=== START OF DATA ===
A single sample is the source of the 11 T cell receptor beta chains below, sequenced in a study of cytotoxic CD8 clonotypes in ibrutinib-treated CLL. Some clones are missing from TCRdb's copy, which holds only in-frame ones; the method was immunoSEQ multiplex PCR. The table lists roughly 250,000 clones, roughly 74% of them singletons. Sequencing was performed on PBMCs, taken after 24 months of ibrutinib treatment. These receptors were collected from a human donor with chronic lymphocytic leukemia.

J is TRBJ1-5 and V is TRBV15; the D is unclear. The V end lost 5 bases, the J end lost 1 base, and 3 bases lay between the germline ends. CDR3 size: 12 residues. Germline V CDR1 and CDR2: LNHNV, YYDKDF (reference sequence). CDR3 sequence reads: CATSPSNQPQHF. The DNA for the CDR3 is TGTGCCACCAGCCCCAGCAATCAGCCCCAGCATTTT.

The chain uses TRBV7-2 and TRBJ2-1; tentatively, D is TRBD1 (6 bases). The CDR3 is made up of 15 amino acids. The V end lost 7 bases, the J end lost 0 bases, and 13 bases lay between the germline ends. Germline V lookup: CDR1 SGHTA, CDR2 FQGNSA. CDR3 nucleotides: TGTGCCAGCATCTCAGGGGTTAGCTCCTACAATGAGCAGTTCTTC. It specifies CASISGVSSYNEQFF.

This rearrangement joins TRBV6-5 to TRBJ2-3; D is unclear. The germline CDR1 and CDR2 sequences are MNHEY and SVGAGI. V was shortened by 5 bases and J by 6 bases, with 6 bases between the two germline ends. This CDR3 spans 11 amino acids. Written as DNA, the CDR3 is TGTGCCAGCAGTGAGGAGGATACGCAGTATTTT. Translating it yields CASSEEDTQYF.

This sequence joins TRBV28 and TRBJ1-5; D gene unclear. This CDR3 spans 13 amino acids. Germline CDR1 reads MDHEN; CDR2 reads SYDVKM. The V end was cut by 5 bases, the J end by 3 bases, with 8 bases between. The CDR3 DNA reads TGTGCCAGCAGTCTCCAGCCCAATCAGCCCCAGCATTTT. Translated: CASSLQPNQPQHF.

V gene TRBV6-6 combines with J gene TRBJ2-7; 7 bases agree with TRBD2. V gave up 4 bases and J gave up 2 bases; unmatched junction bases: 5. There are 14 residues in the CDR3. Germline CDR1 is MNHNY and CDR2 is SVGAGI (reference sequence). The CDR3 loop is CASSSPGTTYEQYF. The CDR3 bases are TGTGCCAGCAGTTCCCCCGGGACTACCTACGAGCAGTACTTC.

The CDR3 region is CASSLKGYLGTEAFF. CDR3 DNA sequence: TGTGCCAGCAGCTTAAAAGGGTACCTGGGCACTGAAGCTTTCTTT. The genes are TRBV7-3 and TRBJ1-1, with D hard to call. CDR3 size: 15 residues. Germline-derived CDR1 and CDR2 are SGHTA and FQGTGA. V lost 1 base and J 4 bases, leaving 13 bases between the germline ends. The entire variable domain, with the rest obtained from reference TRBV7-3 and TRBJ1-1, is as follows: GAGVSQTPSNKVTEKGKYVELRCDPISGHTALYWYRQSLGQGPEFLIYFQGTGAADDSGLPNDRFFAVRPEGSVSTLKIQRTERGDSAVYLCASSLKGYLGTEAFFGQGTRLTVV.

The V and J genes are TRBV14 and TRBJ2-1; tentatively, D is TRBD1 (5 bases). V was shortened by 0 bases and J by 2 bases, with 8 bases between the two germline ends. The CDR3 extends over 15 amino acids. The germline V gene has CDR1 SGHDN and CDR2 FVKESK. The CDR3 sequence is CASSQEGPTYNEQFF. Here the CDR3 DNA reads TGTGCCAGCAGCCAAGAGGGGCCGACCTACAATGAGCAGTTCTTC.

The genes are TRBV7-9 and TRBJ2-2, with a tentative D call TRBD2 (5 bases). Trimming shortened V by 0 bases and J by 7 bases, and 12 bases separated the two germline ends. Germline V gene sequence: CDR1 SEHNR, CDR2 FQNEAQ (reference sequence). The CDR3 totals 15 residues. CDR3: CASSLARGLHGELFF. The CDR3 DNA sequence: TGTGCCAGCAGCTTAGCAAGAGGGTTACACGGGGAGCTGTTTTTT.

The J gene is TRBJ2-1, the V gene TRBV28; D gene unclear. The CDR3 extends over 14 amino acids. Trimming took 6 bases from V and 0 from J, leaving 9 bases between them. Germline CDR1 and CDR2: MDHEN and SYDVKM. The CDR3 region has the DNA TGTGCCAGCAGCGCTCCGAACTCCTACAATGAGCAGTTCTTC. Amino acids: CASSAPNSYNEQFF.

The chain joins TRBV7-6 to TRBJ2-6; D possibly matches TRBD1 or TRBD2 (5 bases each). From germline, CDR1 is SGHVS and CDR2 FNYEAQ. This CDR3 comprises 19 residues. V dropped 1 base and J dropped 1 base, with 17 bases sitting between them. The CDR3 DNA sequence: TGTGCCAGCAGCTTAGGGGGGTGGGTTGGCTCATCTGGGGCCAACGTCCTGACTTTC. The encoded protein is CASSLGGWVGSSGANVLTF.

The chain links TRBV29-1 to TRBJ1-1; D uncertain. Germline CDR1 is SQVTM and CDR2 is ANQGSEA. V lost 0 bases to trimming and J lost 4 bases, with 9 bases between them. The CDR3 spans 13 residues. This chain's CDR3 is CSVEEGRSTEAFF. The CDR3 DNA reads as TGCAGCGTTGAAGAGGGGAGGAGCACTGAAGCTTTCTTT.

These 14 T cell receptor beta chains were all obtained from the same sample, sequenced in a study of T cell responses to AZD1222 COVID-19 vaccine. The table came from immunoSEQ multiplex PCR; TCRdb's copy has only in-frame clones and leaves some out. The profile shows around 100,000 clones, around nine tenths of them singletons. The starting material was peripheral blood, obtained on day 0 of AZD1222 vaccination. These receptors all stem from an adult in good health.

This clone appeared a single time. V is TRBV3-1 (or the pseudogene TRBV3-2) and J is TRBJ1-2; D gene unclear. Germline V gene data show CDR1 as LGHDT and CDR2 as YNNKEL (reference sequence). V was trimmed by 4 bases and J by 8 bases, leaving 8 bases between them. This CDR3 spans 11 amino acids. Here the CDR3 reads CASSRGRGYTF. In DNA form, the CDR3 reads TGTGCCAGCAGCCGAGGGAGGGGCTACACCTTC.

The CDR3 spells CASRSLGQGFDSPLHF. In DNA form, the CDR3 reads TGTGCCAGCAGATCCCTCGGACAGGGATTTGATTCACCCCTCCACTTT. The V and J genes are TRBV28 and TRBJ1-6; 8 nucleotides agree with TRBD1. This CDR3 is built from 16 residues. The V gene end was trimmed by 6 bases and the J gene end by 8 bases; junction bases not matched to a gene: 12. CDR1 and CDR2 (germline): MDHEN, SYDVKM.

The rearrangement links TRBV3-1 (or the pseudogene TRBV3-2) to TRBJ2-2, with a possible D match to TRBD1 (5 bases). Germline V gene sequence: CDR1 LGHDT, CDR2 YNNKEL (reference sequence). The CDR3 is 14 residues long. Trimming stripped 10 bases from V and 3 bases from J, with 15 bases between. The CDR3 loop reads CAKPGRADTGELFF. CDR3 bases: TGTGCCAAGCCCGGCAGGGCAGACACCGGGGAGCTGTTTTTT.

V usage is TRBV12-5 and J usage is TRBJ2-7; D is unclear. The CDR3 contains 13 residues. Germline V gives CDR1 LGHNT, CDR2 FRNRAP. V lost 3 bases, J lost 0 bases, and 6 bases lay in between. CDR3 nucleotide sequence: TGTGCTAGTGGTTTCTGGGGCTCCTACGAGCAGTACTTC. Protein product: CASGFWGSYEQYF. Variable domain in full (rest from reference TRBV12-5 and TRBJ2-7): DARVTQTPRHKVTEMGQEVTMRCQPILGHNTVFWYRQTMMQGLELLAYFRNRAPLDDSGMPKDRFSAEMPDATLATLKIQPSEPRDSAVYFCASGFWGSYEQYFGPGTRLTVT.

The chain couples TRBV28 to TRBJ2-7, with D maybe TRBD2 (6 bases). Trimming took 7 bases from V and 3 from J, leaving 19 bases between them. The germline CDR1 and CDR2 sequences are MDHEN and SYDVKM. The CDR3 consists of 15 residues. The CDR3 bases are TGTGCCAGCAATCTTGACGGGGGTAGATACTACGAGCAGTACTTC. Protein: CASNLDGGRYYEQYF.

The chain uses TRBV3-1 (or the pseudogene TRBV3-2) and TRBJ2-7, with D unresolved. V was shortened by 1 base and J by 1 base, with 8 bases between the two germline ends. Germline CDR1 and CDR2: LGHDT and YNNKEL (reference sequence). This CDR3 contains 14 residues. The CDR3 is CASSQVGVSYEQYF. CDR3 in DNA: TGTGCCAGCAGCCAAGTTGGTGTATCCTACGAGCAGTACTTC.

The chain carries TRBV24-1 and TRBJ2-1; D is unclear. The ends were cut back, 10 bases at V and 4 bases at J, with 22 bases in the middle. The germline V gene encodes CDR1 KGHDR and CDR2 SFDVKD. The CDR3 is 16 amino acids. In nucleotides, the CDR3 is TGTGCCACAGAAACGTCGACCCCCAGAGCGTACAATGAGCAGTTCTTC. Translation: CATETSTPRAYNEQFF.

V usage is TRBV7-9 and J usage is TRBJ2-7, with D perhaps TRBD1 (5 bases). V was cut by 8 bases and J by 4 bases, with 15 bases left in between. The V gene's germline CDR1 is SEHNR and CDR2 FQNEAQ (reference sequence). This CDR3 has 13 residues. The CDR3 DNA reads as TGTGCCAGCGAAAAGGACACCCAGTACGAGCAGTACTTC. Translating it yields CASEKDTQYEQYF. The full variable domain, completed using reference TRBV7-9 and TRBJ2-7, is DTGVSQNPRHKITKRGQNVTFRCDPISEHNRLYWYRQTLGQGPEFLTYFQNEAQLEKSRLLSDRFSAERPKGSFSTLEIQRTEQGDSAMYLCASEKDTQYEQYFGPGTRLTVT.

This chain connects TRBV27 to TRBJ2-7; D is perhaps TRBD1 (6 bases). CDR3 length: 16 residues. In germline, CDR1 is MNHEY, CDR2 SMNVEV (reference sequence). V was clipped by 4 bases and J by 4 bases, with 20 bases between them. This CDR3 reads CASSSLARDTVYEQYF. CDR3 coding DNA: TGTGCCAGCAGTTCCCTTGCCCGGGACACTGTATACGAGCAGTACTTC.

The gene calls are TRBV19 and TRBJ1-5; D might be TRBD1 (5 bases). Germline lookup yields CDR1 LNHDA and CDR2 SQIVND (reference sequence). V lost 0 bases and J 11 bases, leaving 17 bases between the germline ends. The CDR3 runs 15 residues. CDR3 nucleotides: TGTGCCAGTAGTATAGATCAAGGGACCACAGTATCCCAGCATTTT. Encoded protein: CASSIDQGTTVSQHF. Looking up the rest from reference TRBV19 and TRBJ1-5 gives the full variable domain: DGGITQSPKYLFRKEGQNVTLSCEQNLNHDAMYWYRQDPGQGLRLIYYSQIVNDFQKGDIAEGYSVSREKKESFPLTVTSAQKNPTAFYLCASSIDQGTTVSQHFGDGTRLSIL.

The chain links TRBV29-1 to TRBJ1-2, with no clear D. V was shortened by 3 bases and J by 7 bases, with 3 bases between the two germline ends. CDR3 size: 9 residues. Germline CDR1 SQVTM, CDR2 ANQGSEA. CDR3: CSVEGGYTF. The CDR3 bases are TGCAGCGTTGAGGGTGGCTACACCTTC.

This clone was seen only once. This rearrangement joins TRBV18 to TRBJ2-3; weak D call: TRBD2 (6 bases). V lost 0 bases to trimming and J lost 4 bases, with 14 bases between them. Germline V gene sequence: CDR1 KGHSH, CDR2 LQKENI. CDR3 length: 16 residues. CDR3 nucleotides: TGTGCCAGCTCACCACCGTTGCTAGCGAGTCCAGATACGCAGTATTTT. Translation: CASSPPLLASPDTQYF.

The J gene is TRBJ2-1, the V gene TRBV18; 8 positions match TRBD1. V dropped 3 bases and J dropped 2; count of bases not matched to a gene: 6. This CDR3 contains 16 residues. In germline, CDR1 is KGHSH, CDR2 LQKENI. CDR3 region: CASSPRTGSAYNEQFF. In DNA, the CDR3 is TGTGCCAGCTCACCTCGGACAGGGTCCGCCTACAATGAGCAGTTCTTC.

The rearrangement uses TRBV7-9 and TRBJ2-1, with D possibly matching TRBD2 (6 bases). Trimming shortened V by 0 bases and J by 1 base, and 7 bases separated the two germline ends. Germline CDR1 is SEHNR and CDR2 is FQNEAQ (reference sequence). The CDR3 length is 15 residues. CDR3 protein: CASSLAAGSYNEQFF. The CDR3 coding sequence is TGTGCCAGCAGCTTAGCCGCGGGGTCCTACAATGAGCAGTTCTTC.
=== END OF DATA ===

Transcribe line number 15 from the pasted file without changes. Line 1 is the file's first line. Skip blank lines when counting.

The CDR3 spells CASRSLGQGFDSPLHF. In DNA form, the CDR3 reads TGTGCCAGCAGATCCCTCGGACAGGGATTTGATTCACCCCTCCACTTT. The V and J genes are TRBV28 and TRBJ1-6; 8 nucleotides agree with TRBD1. This CDR3 is built from 16 residues. The V gene end was trimmed by 6 bases and the J gene end by 8 bases; junction bases not matched to a gene: 12. CDR1 and CDR2 (germline): MDHEN, SYDVKM.